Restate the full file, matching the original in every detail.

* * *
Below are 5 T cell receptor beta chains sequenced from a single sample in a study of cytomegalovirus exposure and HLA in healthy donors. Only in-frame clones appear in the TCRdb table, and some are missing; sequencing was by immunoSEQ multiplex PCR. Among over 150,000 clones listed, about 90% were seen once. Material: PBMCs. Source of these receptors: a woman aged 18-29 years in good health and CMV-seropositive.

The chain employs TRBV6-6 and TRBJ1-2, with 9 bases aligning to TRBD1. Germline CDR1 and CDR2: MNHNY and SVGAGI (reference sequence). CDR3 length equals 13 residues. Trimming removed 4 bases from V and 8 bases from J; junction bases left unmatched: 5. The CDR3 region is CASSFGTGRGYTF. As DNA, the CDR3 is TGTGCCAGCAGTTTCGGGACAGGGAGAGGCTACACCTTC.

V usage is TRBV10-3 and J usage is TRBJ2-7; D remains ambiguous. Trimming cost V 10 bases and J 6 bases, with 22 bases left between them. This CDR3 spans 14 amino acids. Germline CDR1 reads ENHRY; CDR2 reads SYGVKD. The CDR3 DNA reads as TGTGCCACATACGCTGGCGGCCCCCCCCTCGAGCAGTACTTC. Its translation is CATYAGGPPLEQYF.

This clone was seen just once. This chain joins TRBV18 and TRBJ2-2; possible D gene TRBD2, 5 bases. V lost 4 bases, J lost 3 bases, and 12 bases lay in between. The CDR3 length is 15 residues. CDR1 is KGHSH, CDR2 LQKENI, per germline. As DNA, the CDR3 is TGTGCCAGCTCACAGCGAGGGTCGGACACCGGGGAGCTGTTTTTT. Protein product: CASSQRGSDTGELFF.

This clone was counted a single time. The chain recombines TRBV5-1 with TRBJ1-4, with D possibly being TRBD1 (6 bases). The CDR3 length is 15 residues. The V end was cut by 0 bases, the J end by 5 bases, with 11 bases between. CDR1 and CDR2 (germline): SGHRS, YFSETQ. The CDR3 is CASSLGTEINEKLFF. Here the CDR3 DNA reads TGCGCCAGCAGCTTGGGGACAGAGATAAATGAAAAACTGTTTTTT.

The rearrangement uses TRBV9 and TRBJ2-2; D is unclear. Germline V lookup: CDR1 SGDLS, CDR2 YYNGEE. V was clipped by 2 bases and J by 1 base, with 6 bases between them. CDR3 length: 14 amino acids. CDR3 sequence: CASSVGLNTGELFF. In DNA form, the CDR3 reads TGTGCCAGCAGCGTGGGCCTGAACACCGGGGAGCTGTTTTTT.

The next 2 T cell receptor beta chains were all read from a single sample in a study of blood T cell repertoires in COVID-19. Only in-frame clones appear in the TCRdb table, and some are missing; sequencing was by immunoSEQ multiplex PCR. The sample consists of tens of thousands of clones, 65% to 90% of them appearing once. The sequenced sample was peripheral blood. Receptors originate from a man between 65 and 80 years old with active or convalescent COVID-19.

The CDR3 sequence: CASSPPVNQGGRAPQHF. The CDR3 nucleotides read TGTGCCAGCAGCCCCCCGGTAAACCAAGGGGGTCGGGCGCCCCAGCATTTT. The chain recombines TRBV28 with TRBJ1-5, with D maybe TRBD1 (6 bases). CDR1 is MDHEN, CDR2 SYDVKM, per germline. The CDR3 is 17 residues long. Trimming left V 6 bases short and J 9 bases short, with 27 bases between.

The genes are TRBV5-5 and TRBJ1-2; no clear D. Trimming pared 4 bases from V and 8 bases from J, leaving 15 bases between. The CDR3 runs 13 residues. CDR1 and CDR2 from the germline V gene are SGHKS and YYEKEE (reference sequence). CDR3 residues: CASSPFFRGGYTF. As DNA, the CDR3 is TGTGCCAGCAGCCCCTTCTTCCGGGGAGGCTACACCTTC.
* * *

Below are 5 T cell receptor beta chains sequenced from a single sample in a study of cytomegalovirus exposure and HLA in healthy donors. Only in-frame clones appear in the TCRdb table, and some are missing; sequencing was by immunoSEQ multiplex PCR. Among over 150,000 clones listed, about 90% were seen once. Material: PBMCs. Source of these receptors: a woman aged 18-29 years in good health and CMV-seropositive.

The chain employs TRBV6-6 and TRBJ1-2, with 9 bases aligning to TRBD1. Germline CDR1 and CDR2: MNHNY and SVGAGI (reference sequence). CDR3 length equals 13 residues. Trimming removed 4 bases from V and 8 bases from J; junction bases left unmatched: 5. The CDR3 region is CASSFGTGRGYTF. As DNA, the CDR3 is TGTGCCAGCAGTTTCGGGACAGGGAGAGGCTACACCTTC.

V usage is TRBV10-3 and J usage is TRBJ2-7; D remains ambiguous. Trimming cost V 10 bases and J 6 bases, with 22 bases left between them. This CDR3 spans 14 amino acids. Germline CDR1 reads ENHRY; CDR2 reads SYGVKD. The CDR3 DNA reads as TGTGCCACATACGCTGGCGGCCCCCCCCTCGAGCAGTACTTC. Its translation is CATYAGGPPLEQYF.

This clone was seen just once. This chain joins TRBV18 and TRBJ2-2; possible D gene TRBD2, 5 bases. V lost 4 bases, J lost 3 bases, and 12 bases lay in between. The CDR3 length is 15 residues. CDR1 is KGHSH, CDR2 LQKENI, per germline. As DNA, the CDR3 is TGTGCCAGCTCACAGCGAGGGTCGGACACCGGGGAGCTGTTTTTT. Protein product: CASSQRGSDTGELFF.

This clone was counted a single time. The chain recombines TRBV5-1 with TRBJ1-4, with D possibly being TRBD1 (6 bases). The CDR3 length is 15 residues. The V end was cut by 0 bases, the J end by 5 bases, with 11 bases between. CDR1 and CDR2 (germline): SGHRS, YFSETQ. The CDR3 is CASSLGTEINEKLFF. Here the CDR3 DNA reads TGCGCCAGCAGCTTGGGGACAGAGATAAATGAAAAACTGTTTTTT.

The rearrangement uses TRBV9 and TRBJ2-2; D is unclear. Germline V lookup: CDR1 SGDLS, CDR2 YYNGEE. V was clipped by 2 bases and J by 1 base, with 6 bases between them. CDR3 length: 14 amino acids. CDR3 sequence: CASSVGLNTGELFF. In DNA form, the CDR3 reads TGTGCCAGCAGCGTGGGCCTGAACACCGGGGAGCTGTTTTTT.

The next 2 T cell receptor beta chains were all read from a single sample in a study of blood T cell repertoires in COVID-19. Only in-frame clones appear in the TCRdb table, and some are missing; sequencing was by immunoSEQ multiplex PCR. The sample consists of tens of thousands of clones, 65% to 90% of them appearing once. The sequenced sample was peripheral blood. Receptors originate from a man between 65 and 80 years old with active or convalescent COVID-19.

The CDR3 sequence: CASSPPVNQGGRAPQHF. The CDR3 nucleotides read TGTGCCAGCAGCCCCCCGGTAAACCAAGGGGGTCGGGCGCCCCAGCATTTT. The chain recombines TRBV28 with TRBJ1-5, with D maybe TRBD1 (6 bases). CDR1 is MDHEN, CDR2 SYDVKM, per germline. The CDR3 is 17 residues long. Trimming left V 6 bases short and J 9 bases short, with 27 bases between.

The genes are TRBV5-5 and TRBJ1-2; no clear D. Trimming pared 4 bases from V and 8 bases from J, leaving 15 bases between. The CDR3 runs 13 residues. CDR1 and CDR2 from the germline V gene are SGHKS and YYEKEE (reference sequence). CDR3 residues: CASSPFFRGGYTF. As DNA, the CDR3 is TGTGCCAGCAGCCCCTTCTTCCGGGGAGGCTACACCTTC.